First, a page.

|Born||May 1, 1846|
Philadelphia, Pennsylvania, U.S.
|Died||April 9, 1921 (aged 74)|
Philadelphia, Pennsylvania, U.S.
|Relatives||Jacob Barker (grandfather)|
|Education||University of Pennsylvania|
|Awards||Order of Saint Stanislaus|
|Years of service||1861-1865|
|Unit||United States Army (Union Army)|
|Battles/wars||American Civil War|
Wharton Barker (May 1, 1846 – April 9, 1921) was an American financier and publicist who held influence in the Republican presidential selection during the 1880s and was a rival Populist presidential candidate in 1900.
Wharton Barker was born on May 1, 1846 to Abraham Barker and Sarah Wharton in Philadelphia, Pennsylvania. In 1867 he married Margaret Corlies and later had three children with her.
He graduated from the University of Pennsylvania in 1866, but prior to this time had organized and commanded a company in the Civil War. As a member of the banking firm of Barker Bros. & Co., he was appointed in 1878 as special financial agent of the Russian government. During the Russo-Turkish War he helped the Russian Empire obtain warships and for it was given the Order of Saint Stanislaus. He became an acquaintance of Tsar Alexander II of Russia who helped him in the development of mining lands throughout Russian and Europe. He also obtained valuable railroad, telegraph, and telephone concessions that were later withdrawn from China. As early as 1869 he founded the Penn Monthly, a weekly devoted to political, economic, and social questions, which in 1880-1900 was published under the name The American.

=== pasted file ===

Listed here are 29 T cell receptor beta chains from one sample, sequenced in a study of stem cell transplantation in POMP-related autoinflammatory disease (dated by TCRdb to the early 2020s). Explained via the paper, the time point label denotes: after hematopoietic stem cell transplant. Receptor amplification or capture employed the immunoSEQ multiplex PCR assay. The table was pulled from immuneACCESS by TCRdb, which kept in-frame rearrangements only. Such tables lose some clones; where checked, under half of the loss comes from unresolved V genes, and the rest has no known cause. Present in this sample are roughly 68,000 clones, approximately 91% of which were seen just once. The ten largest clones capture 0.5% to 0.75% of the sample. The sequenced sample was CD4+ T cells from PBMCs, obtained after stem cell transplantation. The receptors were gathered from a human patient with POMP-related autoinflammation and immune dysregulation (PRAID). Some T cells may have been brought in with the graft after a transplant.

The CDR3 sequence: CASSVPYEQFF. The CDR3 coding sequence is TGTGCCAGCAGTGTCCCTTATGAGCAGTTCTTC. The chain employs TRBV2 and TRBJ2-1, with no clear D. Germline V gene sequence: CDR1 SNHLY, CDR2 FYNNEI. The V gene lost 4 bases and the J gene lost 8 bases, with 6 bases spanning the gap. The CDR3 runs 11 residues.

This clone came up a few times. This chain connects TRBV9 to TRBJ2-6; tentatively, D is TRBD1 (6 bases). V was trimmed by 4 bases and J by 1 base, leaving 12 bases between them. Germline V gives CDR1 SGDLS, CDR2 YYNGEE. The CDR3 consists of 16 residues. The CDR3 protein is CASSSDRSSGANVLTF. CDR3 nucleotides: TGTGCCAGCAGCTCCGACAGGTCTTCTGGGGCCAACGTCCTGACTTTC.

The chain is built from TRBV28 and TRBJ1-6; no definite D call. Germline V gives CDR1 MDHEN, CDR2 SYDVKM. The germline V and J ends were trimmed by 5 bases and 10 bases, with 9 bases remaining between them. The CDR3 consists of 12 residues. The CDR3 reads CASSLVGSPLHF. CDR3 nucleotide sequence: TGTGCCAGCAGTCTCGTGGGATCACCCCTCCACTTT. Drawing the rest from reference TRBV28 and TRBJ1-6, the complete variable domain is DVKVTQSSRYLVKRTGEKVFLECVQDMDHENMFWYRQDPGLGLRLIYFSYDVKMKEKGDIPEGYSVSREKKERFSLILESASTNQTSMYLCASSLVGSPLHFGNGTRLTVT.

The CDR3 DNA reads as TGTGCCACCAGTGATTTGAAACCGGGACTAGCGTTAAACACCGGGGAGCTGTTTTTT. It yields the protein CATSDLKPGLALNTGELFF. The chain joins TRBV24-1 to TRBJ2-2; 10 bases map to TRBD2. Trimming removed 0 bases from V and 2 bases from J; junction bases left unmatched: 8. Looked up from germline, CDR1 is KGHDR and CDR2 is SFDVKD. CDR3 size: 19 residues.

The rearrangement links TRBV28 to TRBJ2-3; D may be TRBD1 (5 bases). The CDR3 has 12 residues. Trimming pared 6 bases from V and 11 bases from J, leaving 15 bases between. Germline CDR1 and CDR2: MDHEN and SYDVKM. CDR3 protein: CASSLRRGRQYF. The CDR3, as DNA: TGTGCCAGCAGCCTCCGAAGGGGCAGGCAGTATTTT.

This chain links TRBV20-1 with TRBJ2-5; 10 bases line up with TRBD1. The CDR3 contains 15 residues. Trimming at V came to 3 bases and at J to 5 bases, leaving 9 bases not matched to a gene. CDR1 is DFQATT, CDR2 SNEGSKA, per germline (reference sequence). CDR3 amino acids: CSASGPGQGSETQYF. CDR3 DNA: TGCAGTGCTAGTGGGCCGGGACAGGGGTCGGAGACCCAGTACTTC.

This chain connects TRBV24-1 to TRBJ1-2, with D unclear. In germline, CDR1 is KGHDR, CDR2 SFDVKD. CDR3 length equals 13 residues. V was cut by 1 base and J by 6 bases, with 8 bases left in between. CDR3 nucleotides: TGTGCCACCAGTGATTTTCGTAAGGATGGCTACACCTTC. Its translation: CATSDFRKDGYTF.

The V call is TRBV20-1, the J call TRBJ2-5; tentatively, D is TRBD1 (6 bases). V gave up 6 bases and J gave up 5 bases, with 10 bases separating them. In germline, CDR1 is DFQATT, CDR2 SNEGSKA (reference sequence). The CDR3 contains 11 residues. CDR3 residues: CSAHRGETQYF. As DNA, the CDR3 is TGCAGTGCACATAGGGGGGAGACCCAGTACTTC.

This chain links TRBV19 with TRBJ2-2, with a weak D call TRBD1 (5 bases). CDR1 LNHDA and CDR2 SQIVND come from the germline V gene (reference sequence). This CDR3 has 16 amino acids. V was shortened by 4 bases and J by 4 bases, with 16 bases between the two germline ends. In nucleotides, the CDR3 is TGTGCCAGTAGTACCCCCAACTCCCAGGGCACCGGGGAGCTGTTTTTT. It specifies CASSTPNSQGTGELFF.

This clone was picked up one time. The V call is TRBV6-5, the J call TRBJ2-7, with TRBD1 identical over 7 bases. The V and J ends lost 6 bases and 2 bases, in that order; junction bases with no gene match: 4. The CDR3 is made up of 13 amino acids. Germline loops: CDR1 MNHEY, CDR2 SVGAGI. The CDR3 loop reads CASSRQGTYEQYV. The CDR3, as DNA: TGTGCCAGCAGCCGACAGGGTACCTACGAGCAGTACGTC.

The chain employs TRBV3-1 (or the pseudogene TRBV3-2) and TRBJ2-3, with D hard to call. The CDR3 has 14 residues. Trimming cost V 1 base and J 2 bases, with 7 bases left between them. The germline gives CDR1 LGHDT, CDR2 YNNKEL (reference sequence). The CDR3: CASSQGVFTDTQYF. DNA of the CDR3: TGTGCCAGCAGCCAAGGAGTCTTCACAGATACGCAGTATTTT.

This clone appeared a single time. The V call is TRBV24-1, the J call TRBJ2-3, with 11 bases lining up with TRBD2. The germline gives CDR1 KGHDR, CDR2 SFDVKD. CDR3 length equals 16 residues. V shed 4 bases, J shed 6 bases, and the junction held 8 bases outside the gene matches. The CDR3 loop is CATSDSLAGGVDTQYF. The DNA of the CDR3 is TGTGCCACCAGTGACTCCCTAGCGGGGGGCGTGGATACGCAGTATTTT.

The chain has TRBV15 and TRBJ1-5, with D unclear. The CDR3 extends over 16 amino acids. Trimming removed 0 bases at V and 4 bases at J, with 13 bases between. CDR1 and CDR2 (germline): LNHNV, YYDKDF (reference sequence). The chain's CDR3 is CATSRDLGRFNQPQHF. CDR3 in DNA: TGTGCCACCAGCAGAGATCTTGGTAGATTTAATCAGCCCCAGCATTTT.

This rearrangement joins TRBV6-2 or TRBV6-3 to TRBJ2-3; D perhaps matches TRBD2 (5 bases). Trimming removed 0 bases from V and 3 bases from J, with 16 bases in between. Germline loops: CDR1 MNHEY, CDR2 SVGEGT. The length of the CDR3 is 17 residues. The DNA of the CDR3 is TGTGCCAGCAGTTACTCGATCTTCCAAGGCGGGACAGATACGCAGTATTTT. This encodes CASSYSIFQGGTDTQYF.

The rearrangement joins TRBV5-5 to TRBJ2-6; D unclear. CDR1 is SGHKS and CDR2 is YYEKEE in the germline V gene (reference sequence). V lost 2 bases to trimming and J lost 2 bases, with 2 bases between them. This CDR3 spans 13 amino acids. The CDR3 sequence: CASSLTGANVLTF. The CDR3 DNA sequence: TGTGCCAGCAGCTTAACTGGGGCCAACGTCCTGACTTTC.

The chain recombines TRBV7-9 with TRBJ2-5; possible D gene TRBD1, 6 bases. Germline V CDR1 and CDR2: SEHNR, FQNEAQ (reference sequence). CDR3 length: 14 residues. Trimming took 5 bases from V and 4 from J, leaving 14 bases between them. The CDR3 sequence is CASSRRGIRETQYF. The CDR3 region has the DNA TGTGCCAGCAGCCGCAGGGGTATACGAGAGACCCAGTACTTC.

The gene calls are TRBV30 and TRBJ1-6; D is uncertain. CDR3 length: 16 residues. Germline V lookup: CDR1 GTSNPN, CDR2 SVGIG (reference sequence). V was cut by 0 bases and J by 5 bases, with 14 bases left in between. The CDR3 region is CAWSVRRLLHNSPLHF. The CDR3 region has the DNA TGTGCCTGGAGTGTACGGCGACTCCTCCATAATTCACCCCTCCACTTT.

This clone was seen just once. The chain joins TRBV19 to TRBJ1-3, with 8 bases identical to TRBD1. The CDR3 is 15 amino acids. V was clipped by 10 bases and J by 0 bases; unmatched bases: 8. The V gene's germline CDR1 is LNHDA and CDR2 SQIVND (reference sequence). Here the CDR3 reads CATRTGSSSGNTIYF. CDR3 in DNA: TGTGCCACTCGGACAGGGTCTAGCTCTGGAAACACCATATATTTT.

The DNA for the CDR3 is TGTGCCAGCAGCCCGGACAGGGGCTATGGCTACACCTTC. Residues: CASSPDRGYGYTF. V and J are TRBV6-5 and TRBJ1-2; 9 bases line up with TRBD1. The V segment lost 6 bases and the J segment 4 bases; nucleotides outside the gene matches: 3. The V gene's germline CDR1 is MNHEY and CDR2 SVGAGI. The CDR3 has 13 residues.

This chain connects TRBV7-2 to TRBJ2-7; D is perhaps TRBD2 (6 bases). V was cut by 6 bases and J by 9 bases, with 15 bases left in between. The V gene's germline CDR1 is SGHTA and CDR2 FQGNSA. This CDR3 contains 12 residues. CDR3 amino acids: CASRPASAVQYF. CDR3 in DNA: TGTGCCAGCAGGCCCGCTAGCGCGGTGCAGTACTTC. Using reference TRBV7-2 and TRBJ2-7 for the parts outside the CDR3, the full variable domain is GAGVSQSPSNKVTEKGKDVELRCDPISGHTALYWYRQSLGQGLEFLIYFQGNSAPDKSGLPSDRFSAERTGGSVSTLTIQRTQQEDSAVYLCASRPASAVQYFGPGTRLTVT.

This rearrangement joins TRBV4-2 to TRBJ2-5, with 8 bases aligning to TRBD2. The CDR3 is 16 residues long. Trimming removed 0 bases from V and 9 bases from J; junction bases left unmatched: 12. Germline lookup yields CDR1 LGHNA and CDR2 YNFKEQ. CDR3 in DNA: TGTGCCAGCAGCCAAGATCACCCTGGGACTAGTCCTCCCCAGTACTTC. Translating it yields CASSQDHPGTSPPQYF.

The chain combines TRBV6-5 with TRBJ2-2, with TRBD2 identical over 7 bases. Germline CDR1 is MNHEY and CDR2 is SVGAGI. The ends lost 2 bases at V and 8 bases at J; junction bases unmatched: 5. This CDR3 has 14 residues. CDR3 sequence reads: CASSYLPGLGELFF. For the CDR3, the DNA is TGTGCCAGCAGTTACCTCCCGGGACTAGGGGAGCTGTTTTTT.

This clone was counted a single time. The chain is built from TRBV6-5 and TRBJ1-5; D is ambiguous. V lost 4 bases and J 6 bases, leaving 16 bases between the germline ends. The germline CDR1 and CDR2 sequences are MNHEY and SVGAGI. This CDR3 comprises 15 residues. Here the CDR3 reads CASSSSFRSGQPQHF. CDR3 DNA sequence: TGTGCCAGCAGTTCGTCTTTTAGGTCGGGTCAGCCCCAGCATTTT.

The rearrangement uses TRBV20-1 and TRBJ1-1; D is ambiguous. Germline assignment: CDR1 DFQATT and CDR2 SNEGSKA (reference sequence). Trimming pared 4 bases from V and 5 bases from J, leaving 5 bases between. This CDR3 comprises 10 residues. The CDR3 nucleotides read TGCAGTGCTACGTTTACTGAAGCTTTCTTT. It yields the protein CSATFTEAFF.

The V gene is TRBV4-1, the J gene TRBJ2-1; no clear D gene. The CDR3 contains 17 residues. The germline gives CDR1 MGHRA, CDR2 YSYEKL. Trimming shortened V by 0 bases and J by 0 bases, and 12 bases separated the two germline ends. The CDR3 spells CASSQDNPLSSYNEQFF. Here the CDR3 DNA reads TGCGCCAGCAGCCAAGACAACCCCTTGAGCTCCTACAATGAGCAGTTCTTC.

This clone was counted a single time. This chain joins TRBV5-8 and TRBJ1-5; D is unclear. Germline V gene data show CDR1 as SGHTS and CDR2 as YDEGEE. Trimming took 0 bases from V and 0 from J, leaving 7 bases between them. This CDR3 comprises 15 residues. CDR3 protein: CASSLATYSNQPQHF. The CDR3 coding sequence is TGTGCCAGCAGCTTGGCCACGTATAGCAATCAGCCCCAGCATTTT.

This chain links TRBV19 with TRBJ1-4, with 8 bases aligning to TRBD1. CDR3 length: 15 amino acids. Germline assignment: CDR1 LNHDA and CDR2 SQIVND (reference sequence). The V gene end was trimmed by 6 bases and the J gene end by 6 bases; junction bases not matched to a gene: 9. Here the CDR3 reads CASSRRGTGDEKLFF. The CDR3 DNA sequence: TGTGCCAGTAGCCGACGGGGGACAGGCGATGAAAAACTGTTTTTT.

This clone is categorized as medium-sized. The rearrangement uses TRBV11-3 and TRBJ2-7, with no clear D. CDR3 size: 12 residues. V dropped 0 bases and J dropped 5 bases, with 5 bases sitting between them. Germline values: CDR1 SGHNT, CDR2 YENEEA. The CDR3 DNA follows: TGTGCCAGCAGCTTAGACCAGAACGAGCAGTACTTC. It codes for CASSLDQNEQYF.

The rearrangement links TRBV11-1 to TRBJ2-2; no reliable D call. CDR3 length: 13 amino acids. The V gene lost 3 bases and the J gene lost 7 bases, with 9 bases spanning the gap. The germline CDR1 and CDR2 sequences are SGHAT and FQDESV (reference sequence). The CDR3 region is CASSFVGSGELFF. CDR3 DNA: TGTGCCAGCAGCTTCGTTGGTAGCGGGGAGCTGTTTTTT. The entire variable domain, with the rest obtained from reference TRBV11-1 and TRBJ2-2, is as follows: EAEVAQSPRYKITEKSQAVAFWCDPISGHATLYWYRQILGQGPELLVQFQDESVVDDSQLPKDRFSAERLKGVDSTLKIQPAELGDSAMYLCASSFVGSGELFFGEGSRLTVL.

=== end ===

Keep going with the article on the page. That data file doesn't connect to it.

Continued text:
At the 1880 Republican convention he opposed Ulysses S. Grant's attempt to gain a third term and helped Representative James A. Garfield win the Republican nomination. After winning the presidency Garfield offered Barker the position of Secretary of the Interior, but he declined. At the 1888 convention he supported former Senator Benjamin Harrison. During the 1896 presidential election he left the Republican Party and joined the Populist Party due to his support of the free silver movement and supported William Jennings Bryan. During the 1900 presidential election Populists opposed to William Jennings Bryan met in Cincinnati, Ohio to nominate an independent ticket rather than fuse with Bryan and narrowly selected Barker with 370 delegates for him to 336 delegates for Milford W. Howard. During the 1912 presidential election the Republican Party was divided over William Taft and Theodore Roosevelt's presidential campaigns, but Barker opposed both of them and supported Senator Albert B. Cummins for the Republican nomination, but after Cummins lost the nomination Barker switched his support to Roosevelt and his Progressive Party.
On April 9, 1921 Barker died at age 74 in Philadelphia after suffering from an illness for one month.
- "Wharton Barker, Retired Banker, Dies In 75th Year". The Philadelphia Inquirer. 9 April 1921. p. 1. Archived from the original on 12 December 2019 – via Newspapers.com.
- "Wharton Barker". The Morning Post. 11 April 1921. p. 6. Archived from the original on 12 December 2019 – via Newspapers.com.
- "Hoping Against Hope". The Times. 5 November 1896. p. 5. Archived from the original on 12 December 2019 – via Newspapers.com.
- "Another Queer Boom". Nashville Banner. 2 July 1896. p. 4. Archived from the original on 12 December 2019 – via Newspapers.com.
- "Split Averted". The Indianapolis Journal. 11 May 1900. p. 1. Archived from the original on 12 December 2019 – via Newspapers.com.
- "Wharton Barker Scores Roosevelt". The Philadelphia Inquirer. 18 June 1912. p. 2. Archived from the original on 12 December 2019 – via Newspapers.com.
- "Wharton Barker, Noted Economist, Out for T.R." The Indianapolis Star. 4 November 1912. p. 2. Archived from the original on 12 December 2019 – via Newspapers.com.
- "Wharton Barker, Who Led Populist Party in 1900, Dies". New-York Tribune. 10 April 1921. p. 16. Archived from the original on 12 December 2019 – via Newspapers.com.
- Wharton Barker (1902). The Great Issues. W. Barker.
|Party political offices|
William Jennings Bryan
| Populist Party Presidential candidate
Thomas E. Watson